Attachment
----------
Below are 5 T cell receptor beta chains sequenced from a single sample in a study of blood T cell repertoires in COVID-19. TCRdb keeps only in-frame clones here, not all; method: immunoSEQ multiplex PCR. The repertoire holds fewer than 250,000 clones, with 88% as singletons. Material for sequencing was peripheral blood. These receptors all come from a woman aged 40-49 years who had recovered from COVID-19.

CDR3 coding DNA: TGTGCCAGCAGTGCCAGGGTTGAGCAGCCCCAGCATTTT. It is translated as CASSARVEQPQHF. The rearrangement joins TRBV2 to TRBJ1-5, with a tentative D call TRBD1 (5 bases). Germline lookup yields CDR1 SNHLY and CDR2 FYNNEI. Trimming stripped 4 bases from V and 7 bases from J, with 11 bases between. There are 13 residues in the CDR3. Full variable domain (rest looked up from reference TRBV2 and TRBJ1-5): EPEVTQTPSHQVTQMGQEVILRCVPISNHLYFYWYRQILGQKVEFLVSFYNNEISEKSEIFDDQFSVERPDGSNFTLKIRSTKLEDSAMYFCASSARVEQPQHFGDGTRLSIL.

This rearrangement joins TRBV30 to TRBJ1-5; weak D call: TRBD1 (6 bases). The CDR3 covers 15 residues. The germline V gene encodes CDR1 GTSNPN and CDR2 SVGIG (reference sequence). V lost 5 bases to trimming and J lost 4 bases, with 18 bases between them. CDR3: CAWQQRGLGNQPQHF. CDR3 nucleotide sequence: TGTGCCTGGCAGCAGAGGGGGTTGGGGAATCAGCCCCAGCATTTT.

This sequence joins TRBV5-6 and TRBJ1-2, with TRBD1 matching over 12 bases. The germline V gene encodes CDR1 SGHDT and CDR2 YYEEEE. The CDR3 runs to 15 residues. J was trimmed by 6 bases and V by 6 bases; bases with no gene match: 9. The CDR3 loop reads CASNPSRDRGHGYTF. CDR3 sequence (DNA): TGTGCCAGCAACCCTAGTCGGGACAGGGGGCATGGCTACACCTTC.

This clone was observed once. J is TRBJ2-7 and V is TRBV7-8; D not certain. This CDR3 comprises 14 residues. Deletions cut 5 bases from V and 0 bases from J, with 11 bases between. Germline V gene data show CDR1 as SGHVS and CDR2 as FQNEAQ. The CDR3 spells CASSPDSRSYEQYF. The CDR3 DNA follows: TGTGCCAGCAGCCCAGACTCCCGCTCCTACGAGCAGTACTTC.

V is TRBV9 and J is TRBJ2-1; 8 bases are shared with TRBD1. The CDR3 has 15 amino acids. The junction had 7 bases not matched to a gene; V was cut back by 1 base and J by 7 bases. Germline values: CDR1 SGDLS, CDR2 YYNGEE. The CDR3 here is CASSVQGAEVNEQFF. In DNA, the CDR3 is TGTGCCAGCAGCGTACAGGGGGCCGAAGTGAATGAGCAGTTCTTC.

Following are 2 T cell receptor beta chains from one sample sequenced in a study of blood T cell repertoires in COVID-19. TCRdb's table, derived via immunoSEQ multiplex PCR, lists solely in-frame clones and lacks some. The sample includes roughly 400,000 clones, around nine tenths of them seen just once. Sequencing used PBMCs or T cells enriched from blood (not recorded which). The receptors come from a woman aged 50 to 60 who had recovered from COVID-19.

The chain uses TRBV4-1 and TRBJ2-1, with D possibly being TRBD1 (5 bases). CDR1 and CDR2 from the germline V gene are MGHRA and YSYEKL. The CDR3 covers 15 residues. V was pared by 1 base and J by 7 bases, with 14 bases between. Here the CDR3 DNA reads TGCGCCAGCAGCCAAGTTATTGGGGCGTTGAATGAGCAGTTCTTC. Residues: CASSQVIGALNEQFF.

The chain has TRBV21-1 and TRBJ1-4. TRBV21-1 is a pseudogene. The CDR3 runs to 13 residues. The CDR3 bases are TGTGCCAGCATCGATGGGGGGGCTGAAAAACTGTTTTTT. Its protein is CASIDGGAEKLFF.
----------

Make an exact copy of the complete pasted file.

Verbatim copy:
Below are 5 T cell receptor beta chains sequenced from a single sample in a study of blood T cell repertoires in COVID-19. TCRdb keeps only in-frame clones here, not all; method: immunoSEQ multiplex PCR. The repertoire holds fewer than 250,000 clones, with 88% as singletons. Material for sequencing was peripheral blood. These receptors all come from a woman aged 40-49 years who had recovered from COVID-19.

CDR3 coding DNA: TGTGCCAGCAGTGCCAGGGTTGAGCAGCCCCAGCATTTT. It is translated as CASSARVEQPQHF. The rearrangement joins TRBV2 to TRBJ1-5, with a tentative D call TRBD1 (5 bases). Germline lookup yields CDR1 SNHLY and CDR2 FYNNEI. Trimming stripped 4 bases from V and 7 bases from J, with 11 bases between. There are 13 residues in the CDR3. Full variable domain (rest looked up from reference TRBV2 and TRBJ1-5): EPEVTQTPSHQVTQMGQEVILRCVPISNHLYFYWYRQILGQKVEFLVSFYNNEISEKSEIFDDQFSVERPDGSNFTLKIRSTKLEDSAMYFCASSARVEQPQHFGDGTRLSIL.

This rearrangement joins TRBV30 to TRBJ1-5; weak D call: TRBD1 (6 bases). The CDR3 covers 15 residues. The germline V gene encodes CDR1 GTSNPN and CDR2 SVGIG (reference sequence). V lost 5 bases to trimming and J lost 4 bases, with 18 bases between them. CDR3: CAWQQRGLGNQPQHF. CDR3 nucleotide sequence: TGTGCCTGGCAGCAGAGGGGGTTGGGGAATCAGCCCCAGCATTTT.

This sequence joins TRBV5-6 and TRBJ1-2, with TRBD1 matching over 12 bases. The germline V gene encodes CDR1 SGHDT and CDR2 YYEEEE. The CDR3 runs to 15 residues. J was trimmed by 6 bases and V by 6 bases; bases with no gene match: 9. The CDR3 loop reads CASNPSRDRGHGYTF. CDR3 sequence (DNA): TGTGCCAGCAACCCTAGTCGGGACAGGGGGCATGGCTACACCTTC.

This clone was observed once. J is TRBJ2-7 and V is TRBV7-8; D not certain. This CDR3 comprises 14 residues. Deletions cut 5 bases from V and 0 bases from J, with 11 bases between. Germline V gene data show CDR1 as SGHVS and CDR2 as FQNEAQ. The CDR3 spells CASSPDSRSYEQYF. The CDR3 DNA follows: TGTGCCAGCAGCCCAGACTCCCGCTCCTACGAGCAGTACTTC.

V is TRBV9 and J is TRBJ2-1; 8 bases are shared with TRBD1. The CDR3 has 15 amino acids. The junction had 7 bases not matched to a gene; V was cut back by 1 base and J by 7 bases. Germline values: CDR1 SGDLS, CDR2 YYNGEE. The CDR3 here is CASSVQGAEVNEQFF. In DNA, the CDR3 is TGTGCCAGCAGCGTACAGGGGGCCGAAGTGAATGAGCAGTTCTTC.

Following are 2 T cell receptor beta chains from one sample sequenced in a study of blood T cell repertoires in COVID-19. TCRdb's table, derived via immunoSEQ multiplex PCR, lists solely in-frame clones and lacks some. The sample includes roughly 400,000 clones, around nine tenths of them seen just once. Sequencing used PBMCs or T cells enriched from blood (not recorded which). The receptors come from a woman aged 50 to 60 who had recovered from COVID-19.

The chain uses TRBV4-1 and TRBJ2-1, with D possibly being TRBD1 (5 bases). CDR1 and CDR2 from the germline V gene are MGHRA and YSYEKL. The CDR3 covers 15 residues. V was pared by 1 base and J by 7 bases, with 14 bases between. Here the CDR3 DNA reads TGCGCCAGCAGCCAAGTTATTGGGGCGTTGAATGAGCAGTTCTTC. Residues: CASSQVIGALNEQFF.

The chain has TRBV21-1 and TRBJ1-4. TRBV21-1 is a pseudogene. The CDR3 runs to 13 residues. The CDR3 bases are TGTGCCAGCATCGATGGGGGGGCTGAAAAACTGTTTTTT. Its protein is CASIDGGAEKLFF.